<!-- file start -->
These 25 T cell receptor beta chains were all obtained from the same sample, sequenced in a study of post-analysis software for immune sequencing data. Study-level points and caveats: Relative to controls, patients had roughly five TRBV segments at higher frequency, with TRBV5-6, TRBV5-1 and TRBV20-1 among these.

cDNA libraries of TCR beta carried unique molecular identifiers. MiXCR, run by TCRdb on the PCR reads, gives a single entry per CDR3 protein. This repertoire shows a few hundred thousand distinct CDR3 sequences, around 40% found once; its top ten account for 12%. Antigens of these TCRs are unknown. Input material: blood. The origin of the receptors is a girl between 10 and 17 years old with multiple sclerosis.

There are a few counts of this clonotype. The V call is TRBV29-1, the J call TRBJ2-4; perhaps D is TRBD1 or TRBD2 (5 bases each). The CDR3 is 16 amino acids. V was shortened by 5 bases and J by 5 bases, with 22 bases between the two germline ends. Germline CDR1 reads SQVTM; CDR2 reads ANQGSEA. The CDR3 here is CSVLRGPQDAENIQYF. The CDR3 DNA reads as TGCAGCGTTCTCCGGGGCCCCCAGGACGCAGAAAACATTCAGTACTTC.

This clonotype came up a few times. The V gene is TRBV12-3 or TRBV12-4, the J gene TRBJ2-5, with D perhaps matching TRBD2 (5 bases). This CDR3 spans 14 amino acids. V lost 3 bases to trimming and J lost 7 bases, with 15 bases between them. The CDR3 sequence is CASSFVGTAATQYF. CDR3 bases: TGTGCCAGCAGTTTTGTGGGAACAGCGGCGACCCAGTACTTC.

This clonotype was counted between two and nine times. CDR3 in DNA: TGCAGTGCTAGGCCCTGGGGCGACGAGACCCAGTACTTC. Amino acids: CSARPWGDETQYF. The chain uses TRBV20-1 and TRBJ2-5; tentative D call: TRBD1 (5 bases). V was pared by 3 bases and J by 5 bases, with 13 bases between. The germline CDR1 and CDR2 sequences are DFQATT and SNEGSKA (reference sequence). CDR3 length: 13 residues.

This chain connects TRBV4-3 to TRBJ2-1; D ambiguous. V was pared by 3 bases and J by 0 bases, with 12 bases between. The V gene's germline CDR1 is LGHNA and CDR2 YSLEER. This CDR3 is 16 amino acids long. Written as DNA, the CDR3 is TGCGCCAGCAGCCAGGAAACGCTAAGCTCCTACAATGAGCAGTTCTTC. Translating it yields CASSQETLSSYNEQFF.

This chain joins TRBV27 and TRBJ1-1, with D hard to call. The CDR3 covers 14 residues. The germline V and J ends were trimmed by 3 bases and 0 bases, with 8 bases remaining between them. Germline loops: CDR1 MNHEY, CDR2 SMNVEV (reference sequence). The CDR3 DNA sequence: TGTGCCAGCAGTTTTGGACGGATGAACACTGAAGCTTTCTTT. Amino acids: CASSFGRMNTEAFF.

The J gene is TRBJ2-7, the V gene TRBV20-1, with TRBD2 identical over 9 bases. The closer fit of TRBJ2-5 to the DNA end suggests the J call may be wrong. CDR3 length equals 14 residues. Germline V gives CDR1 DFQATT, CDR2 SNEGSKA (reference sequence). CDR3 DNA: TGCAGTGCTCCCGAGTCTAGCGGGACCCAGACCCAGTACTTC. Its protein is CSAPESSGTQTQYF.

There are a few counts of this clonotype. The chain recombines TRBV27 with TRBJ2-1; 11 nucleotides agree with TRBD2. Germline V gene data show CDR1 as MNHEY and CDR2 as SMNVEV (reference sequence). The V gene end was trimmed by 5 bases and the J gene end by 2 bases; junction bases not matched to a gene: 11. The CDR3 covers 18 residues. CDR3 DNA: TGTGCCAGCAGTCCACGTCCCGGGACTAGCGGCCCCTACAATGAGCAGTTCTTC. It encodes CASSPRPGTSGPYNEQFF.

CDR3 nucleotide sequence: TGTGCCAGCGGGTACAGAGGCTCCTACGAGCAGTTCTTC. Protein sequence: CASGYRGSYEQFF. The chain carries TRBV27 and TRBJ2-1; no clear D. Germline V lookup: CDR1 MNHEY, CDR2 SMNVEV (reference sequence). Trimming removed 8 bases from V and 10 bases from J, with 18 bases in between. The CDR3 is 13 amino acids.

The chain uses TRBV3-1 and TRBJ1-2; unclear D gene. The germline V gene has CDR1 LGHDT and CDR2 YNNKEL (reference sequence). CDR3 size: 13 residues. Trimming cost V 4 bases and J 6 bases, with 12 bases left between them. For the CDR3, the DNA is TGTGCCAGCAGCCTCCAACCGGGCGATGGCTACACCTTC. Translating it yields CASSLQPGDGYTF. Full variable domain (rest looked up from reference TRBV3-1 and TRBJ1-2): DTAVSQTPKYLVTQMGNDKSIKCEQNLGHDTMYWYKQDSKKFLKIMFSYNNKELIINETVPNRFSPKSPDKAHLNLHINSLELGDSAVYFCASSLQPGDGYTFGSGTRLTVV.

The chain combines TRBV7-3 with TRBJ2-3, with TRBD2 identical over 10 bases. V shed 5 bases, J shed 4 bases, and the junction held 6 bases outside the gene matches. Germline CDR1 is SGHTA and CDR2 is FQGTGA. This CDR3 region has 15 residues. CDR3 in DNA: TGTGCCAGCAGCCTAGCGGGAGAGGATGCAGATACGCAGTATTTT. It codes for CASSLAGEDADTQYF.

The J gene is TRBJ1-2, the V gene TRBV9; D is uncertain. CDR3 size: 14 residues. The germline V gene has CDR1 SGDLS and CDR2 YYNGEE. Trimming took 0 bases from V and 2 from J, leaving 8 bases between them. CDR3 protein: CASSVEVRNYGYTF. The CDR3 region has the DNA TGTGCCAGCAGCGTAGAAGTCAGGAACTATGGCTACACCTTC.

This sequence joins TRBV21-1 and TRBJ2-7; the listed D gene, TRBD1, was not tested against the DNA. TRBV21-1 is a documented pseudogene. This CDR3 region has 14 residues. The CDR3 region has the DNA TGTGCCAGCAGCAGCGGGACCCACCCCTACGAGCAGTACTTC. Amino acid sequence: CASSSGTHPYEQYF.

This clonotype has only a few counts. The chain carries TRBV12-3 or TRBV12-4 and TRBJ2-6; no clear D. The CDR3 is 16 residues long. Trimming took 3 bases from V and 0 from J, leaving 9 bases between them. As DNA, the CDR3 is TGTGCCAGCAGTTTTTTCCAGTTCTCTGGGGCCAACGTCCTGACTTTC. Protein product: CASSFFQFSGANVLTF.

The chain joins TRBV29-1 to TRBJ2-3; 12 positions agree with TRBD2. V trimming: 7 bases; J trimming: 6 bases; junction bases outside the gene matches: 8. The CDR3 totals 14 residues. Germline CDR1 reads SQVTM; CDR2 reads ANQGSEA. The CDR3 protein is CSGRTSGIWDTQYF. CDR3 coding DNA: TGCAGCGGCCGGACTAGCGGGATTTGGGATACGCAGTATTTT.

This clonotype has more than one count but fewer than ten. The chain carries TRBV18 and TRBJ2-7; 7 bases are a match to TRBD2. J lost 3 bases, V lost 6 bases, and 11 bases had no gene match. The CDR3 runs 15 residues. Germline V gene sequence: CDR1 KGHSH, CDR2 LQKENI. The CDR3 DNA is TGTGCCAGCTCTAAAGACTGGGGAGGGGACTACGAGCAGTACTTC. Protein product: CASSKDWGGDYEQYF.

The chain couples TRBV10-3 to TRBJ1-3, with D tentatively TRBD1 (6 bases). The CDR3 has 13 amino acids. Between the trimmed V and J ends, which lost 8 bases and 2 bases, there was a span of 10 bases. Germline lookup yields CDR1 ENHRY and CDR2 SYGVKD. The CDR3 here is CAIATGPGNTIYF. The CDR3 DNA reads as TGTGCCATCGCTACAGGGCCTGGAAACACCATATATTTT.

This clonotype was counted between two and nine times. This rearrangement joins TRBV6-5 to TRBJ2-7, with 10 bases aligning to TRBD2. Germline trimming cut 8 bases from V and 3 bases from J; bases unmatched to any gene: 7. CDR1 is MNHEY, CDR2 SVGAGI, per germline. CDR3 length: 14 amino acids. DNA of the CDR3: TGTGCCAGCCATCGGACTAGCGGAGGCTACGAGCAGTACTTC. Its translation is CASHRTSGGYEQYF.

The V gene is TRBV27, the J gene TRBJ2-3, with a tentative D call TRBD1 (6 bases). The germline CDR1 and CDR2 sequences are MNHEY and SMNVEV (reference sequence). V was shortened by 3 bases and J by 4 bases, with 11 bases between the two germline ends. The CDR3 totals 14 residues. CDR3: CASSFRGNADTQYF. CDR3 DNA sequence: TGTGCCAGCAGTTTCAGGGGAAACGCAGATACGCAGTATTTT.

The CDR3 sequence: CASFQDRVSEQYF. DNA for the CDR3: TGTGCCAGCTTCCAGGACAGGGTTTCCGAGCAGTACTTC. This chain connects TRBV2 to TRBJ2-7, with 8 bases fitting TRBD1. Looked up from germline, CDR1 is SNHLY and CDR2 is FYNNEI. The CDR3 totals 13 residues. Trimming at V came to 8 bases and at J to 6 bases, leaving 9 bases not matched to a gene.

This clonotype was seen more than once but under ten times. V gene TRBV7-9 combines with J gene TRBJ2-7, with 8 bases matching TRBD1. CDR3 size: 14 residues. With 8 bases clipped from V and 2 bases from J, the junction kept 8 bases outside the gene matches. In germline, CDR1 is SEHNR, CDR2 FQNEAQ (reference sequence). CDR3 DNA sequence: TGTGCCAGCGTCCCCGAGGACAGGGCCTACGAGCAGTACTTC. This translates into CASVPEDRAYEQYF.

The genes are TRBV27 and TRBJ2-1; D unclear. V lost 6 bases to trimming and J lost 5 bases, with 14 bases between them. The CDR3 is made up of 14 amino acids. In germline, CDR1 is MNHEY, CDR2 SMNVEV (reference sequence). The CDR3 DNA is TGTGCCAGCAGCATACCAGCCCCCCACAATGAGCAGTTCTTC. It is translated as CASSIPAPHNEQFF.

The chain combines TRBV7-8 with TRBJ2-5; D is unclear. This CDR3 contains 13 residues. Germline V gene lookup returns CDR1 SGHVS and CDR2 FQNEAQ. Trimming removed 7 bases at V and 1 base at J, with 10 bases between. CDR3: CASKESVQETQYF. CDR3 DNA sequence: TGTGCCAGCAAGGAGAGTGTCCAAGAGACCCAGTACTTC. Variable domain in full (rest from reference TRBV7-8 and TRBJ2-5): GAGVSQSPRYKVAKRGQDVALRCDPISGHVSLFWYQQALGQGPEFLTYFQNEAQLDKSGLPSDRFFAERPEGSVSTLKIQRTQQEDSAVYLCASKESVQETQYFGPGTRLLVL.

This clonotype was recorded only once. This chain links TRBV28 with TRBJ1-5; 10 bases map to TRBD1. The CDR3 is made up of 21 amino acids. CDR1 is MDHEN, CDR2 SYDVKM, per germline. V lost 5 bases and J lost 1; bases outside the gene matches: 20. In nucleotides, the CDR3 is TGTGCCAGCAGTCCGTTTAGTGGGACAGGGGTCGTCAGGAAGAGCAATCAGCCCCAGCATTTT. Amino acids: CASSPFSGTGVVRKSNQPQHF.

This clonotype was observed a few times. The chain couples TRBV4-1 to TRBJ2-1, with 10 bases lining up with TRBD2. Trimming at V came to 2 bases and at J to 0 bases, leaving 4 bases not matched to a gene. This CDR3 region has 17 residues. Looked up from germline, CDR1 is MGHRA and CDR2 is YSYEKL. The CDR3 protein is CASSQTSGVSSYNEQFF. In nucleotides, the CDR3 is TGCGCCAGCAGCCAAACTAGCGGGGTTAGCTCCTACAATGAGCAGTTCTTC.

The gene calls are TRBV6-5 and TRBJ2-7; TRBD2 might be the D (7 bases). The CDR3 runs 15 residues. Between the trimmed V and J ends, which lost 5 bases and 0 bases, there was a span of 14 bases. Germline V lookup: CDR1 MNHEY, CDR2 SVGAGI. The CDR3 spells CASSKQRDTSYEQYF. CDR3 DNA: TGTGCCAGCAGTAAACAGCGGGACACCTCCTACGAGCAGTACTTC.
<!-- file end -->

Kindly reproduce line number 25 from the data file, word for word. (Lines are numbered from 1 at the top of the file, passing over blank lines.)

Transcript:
This clonotype was recorded only once. This chain links TRBV28 with TRBJ1-5; 10 bases map to TRBD1. The CDR3 is made up of 21 amino acids. CDR1 is MDHEN, CDR2 SYDVKM, per germline. V lost 5 bases and J lost 1; bases outside the gene matches: 20. In nucleotides, the CDR3 is TGTGCCAGCAGTCCGTTTAGTGGGACAGGGGTCGTCAGGAAGAGCAATCAGCCCCAGCATTTT. Amino acids: CASSPFSGTGVVRKSNQPQHF.